An estimated 70% of road signs in rural areas are unnecessary, according to the Campaign to Protect Rural England (CPRE).
The CPRE conducted a survey on a 10-mile section of the A32 in Hampshire between West Meon and Wickham, concluding that 70% of the road signs could either be removed or incorporated into other roadside signs.
It says that the stretch of road is typical of other rural areas.
The CPRE also highlighted evidence that removing road signs forces motorists to pay more attention, making roads safer.
It cited the town of Drachten in the Netherlands, where half the road signs were removed with no detrimental effect on road safety.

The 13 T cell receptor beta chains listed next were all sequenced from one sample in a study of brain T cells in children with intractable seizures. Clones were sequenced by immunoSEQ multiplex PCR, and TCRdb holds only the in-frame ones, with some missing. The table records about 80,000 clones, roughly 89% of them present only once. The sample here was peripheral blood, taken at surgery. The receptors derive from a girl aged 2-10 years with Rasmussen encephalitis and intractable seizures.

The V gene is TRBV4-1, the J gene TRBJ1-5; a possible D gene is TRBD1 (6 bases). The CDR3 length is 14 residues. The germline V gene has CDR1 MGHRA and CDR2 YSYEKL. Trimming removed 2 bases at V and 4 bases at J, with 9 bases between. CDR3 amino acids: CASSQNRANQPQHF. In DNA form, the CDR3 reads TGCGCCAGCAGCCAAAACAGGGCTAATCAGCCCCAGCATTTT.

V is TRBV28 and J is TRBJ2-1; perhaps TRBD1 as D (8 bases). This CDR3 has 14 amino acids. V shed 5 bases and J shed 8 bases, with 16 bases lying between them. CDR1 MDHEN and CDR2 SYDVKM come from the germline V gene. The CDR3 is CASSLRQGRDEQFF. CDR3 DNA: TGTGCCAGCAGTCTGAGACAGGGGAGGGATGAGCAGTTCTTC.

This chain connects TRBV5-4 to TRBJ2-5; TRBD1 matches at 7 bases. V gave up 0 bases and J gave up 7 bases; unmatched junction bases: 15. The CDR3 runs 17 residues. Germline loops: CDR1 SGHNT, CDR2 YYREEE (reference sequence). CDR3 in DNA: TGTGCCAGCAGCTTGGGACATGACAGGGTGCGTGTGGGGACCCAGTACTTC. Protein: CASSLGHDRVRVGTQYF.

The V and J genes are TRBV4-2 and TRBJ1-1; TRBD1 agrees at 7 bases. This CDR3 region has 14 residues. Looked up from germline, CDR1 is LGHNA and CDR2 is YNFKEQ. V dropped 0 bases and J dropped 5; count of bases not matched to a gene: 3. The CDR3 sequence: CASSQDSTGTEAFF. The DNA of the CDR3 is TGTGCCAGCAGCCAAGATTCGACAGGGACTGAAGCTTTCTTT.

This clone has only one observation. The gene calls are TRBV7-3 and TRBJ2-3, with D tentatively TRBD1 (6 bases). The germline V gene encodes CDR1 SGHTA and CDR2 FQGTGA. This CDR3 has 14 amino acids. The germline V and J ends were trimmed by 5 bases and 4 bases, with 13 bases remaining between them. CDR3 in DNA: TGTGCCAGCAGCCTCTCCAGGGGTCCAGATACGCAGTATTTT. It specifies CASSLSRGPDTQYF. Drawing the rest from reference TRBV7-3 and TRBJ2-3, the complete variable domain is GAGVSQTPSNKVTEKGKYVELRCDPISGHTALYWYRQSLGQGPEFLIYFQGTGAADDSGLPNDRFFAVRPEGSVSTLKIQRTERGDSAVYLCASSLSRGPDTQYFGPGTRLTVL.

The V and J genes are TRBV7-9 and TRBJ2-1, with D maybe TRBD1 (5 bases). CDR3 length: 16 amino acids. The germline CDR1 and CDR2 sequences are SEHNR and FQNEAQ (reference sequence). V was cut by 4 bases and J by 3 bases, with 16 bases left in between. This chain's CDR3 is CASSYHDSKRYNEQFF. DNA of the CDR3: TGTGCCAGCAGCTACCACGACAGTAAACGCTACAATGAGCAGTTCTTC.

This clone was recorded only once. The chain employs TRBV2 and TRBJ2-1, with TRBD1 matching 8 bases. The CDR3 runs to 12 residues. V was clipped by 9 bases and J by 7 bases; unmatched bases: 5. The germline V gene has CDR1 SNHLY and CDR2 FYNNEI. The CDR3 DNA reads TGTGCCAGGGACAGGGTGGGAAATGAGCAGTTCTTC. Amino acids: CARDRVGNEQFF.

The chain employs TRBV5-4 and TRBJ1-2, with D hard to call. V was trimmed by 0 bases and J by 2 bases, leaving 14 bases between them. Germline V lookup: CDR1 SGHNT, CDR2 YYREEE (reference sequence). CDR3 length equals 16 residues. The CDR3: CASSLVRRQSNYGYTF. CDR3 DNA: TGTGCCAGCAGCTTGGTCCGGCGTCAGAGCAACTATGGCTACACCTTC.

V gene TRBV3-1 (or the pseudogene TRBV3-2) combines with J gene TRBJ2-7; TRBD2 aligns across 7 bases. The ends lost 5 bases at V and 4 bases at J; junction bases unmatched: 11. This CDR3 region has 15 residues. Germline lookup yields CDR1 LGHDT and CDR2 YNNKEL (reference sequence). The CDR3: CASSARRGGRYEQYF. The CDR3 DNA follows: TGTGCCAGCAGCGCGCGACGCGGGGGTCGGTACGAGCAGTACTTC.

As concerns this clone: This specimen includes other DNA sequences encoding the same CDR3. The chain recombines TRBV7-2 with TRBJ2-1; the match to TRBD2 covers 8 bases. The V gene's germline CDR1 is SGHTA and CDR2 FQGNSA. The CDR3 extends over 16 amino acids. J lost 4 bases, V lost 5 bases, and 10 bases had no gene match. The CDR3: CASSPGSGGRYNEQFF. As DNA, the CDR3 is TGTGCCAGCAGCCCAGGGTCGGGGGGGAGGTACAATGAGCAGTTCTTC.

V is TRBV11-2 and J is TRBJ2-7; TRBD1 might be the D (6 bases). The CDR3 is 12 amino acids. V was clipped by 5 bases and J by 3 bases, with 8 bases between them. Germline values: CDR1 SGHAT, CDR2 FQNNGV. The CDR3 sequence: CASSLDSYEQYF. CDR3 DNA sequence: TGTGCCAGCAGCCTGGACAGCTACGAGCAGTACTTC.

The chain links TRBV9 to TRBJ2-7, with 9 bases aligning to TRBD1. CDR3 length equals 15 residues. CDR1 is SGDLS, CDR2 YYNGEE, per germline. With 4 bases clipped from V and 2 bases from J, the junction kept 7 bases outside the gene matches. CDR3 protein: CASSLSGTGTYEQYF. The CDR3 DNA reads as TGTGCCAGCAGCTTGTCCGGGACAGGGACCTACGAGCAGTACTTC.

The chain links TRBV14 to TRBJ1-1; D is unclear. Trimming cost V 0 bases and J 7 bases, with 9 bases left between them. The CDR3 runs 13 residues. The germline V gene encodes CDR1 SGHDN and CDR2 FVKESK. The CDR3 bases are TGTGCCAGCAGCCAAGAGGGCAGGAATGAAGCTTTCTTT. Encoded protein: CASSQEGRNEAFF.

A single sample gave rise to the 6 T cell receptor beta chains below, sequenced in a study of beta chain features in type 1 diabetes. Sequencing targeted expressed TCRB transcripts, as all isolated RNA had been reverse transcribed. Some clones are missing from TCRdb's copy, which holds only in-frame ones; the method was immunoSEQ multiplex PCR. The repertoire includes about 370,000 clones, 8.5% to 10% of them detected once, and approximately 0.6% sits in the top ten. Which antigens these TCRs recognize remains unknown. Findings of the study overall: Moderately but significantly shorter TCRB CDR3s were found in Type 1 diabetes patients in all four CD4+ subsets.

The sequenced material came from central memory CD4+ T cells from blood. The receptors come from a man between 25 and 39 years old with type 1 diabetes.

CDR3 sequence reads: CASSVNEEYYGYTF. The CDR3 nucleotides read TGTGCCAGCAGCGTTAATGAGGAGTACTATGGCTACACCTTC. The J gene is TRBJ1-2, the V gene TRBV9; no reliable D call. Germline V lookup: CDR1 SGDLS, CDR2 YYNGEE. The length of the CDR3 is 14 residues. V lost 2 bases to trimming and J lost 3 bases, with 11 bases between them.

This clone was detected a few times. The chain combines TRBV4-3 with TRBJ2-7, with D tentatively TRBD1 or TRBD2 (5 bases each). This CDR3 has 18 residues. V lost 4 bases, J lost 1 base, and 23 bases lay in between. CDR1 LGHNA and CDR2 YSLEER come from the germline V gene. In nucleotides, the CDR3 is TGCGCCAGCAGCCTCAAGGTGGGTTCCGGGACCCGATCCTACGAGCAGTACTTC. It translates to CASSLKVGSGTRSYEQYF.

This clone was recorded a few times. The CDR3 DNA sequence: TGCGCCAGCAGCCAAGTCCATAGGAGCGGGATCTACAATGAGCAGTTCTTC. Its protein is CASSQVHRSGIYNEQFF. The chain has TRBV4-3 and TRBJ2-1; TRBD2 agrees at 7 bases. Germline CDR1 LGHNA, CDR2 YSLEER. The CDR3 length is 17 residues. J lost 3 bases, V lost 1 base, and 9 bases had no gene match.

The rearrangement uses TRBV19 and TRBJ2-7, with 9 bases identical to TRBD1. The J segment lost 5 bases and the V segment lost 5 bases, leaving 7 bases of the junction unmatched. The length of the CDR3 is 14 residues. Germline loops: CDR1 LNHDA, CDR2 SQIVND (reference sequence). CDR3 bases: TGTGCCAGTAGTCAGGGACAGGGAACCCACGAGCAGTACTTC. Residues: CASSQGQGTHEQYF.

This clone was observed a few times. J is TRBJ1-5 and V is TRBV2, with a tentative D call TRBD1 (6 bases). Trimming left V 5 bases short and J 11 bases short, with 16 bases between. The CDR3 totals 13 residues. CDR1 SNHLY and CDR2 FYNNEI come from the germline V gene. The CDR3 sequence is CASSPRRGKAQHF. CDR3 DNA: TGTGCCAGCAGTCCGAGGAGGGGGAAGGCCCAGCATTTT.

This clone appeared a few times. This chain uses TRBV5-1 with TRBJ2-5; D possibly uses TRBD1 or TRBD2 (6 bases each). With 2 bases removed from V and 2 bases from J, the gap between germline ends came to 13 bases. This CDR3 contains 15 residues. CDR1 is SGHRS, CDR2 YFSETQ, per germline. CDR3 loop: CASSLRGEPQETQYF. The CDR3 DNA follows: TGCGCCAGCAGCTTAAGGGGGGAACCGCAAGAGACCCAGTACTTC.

'Most of our rural roads are a mess of unnecessary and standardised signage that looks bland and encourages irresponsible motoring,' said Paul Miner, CPRE's planning campaigner.
'By getting rid of this clutter, local councils, highway engineers and communities can make our countryside a safer and more attractive place to be.'
Consequently, the CPRE is now pushing for the Government to introduce detailed guidelines for Highway Agency authorities and engineers on how to address landscape issues when designing roads.
The Scottish Government has already introduced guidelines to address the issues.
The RAC Foundation has backed the CPRE's calls, and is campaigning for a nationwide review of roadside signage.
Our reviews are based on hard data and thorough testing in the real world.
Up to the minute news from around the globe